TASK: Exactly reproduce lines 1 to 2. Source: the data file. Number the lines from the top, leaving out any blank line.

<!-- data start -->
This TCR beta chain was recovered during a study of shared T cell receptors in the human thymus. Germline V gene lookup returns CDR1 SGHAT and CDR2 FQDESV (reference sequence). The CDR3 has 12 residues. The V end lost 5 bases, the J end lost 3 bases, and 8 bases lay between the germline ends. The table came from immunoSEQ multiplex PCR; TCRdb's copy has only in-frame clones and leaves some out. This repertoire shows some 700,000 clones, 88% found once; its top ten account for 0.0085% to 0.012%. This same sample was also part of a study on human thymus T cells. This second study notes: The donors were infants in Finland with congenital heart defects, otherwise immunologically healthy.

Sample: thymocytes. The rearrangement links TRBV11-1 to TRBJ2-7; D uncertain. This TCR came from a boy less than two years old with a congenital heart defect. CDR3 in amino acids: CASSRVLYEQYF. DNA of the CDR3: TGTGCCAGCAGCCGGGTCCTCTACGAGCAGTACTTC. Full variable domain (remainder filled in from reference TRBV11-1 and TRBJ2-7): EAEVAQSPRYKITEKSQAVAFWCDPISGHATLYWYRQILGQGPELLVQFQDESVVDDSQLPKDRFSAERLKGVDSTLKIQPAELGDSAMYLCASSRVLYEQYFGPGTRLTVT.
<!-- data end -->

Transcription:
This TCR beta chain was recovered during a study of shared T cell receptors in the human thymus. Germline V gene lookup returns CDR1 SGHAT and CDR2 FQDESV (reference sequence). The CDR3 has 12 residues. The V end lost 5 bases, the J end lost 3 bases, and 8 bases lay between the germline ends. The table came from immunoSEQ multiplex PCR; TCRdb's copy has only in-frame clones and leaves some out. This repertoire shows some 700,000 clones, 88% found once; its top ten account for 0.0085% to 0.012%. This same sample was also part of a study on human thymus T cells. This second study notes: The donors were infants in Finland with congenital heart defects, otherwise immunologically healthy.

Sample: thymocytes. The rearrangement links TRBV11-1 to TRBJ2-7; D uncertain. This TCR came from a boy less than two years old with a congenital heart defect. CDR3 in amino acids: CASSRVLYEQYF. DNA of the CDR3: TGTGCCAGCAGCCGGGTCCTCTACGAGCAGTACTTC. Full variable domain (remainder filled in from reference TRBV11-1 and TRBJ2-7): EAEVAQSPRYKITEKSQAVAFWCDPISGHATLYWYRQILGQGPELLVQFQDESVVDDSQLPKDRFSAERLKGVDSTLKIQPAELGDSAMYLCASSRVLYEQYFGPGTRLTVT.